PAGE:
March is Kidney Month, a great time to bring attention to the hard work our UC San Francisco Center for Intelligent Imaging (ci2) researchers have been doing related to noninvasive imaging of kidney injury.
The goal of this ongoing project led by ci2 researchers, titled "Hyperpolarized 13C Metabolic MRI for Noninvasive Monitoring of Kidney Injury," is to develop an improved kidney metabolic imaging tool. UCSF has been a leader in the development and translation of hyperpolarized 13C MRI for human imaging studies of metabolism, including over a decade of support from the NIH-funded Hyperpolarized MRI Technology Resource Center. While this technology has been used extensively for cancer imaging, it's potential for noninvasive monitoring of human kidney injury has yet to be explored.
The kidney is a highly energy-dependent organ. It requires mitochondrial oxidative metabolism for many key renal functions. Most available clinical tests, such as a serum creatinine level test, are known to be insensitive for monitoring kidney injury, so better noninvasive tools are needed.
The project, detailed on NIH RePORTER, is led by UCSF ci2's Drs. Peder Larson and Zhen Jane Wang. In preliminary studies for this project, the investigators showed for the first time the feasibility of HP 13C pyruvate MRI to monitor impaired mitochondrial pyruvate dehydrogenase activity and the shift from oxidative metabolism to glycolysis in injured kidneys.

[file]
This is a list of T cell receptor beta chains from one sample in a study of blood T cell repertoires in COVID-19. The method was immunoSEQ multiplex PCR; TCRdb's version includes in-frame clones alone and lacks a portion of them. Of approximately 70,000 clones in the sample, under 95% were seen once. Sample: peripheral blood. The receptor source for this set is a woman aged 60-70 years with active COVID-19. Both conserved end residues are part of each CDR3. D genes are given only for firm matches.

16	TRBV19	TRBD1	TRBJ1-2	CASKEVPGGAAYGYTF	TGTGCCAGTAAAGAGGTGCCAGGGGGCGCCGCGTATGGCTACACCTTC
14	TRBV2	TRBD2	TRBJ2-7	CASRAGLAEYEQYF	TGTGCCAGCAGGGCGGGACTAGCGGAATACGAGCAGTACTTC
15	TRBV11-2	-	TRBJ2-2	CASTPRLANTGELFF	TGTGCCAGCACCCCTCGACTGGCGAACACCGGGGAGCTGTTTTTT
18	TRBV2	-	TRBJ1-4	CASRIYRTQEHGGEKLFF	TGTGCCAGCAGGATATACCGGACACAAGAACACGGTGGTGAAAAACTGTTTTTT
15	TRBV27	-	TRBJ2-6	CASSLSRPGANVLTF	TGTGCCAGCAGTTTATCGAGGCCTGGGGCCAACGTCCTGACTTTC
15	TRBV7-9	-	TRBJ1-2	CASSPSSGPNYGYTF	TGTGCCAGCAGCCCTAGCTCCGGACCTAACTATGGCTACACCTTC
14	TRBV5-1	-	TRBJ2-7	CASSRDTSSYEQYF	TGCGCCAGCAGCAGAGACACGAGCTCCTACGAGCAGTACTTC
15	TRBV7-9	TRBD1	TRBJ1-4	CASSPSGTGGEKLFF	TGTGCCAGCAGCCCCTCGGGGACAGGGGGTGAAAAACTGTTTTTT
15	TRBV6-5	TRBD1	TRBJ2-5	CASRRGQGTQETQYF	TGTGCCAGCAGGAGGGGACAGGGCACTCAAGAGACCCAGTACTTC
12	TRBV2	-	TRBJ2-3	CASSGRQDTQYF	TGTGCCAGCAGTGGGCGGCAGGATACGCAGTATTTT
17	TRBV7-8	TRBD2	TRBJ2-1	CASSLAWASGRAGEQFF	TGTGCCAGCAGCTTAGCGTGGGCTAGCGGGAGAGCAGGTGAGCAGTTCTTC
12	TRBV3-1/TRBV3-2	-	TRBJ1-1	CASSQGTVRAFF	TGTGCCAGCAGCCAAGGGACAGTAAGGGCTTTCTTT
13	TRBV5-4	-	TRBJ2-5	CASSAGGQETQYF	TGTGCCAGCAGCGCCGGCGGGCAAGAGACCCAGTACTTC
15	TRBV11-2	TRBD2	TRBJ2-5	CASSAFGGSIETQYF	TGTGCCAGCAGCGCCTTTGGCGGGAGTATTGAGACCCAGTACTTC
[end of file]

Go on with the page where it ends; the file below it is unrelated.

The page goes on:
To better evaluate kidney injuries, the researchers plan to develop advanced imaging methods to monitor multiple metabolic pathways, including glucose oxidation and anaerobic glycolysis, that reflect kidney health. They will do this by creating new ways to acquired data on the MRI scanners and by creating biologically-inspired models of the imaging data to specifically measure the metabolic processes.
"We are extremely enthusiastic that hyperpolarized MRI has an untapped potential to advance our understanding of energy metabolism in kidney disease, a major public health problem in the United States," write the authors. "In developing these tools, we will apply this technology for the first time to kidney transplant patients in hopes of early detection of any signs that might be concerning for transplant rejection and guiding appropriate biopsies."
Dr. Larson is a Professor and Director of the Body Imaging Research Group in the Department of Radiology and Biomedical Imaging at UCSF. Dr. Larson's research program includes a range of imaging technology development targeting improved clinical outcomes, with projects related to metabolic MRI of the kidneys and heart, lung MRI, myelin imaging, PET/MRI and radiation therapy planning.
Dr. Wang is a Professor, the Associate Director for the T32 Clinician Scientist Training Program, Chief of Abdominal Imaging and the Associate Chair for Strategic Planning at UCSF Radiology. Her research program focuses on the identification of novel imaging techniques and their development into clinically useful diagnostic tools, with a particular emphasis on renal and pancreas imaging.
Learn more about the research and news at ci2 on our blog.